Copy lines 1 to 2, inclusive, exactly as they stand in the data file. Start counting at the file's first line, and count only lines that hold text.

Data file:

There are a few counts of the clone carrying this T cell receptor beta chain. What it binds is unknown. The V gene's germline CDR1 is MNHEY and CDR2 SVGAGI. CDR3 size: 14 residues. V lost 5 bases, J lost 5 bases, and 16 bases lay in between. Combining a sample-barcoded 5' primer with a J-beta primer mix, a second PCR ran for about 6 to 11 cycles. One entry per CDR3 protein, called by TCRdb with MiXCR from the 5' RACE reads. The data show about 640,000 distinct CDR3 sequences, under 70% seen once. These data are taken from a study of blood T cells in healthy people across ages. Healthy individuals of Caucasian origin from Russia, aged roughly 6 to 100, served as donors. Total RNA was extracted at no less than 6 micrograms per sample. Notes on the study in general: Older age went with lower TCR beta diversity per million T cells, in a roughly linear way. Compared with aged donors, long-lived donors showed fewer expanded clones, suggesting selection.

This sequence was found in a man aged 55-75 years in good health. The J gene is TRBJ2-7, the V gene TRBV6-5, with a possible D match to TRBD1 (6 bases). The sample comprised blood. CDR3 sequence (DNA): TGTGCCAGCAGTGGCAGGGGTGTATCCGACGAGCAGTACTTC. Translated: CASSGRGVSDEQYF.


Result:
There are a few counts of the clone carrying this T cell receptor beta chain. What it binds is unknown. The V gene's germline CDR1 is MNHEY and CDR2 SVGAGI. CDR3 size: 14 residues. V lost 5 bases, J lost 5 bases, and 16 bases lay in between. Combining a sample-barcoded 5' primer with a J-beta primer mix, a second PCR ran for about 6 to 11 cycles. One entry per CDR3 protein, called by TCRdb with MiXCR from the 5' RACE reads. The data show about 640,000 distinct CDR3 sequences, under 70% seen once. These data are taken from a study of blood T cells in healthy people across ages. Healthy individuals of Caucasian origin from Russia, aged roughly 6 to 100, served as donors. Total RNA was extracted at no less than 6 micrograms per sample. Notes on the study in general: Older age went with lower TCR beta diversity per million T cells, in a roughly linear way. Compared with aged donors, long-lived donors showed fewer expanded clones, suggesting selection.

This sequence was found in a man aged 55-75 years in good health. The J gene is TRBJ2-7, the V gene TRBV6-5, with a possible D match to TRBD1 (6 bases). The sample comprised blood. CDR3 sequence (DNA): TGTGCCAGCAGTGGCAGGGGTGTATCCGACGAGCAGTACTTC. Translated: CASSGRGVSDEQYF.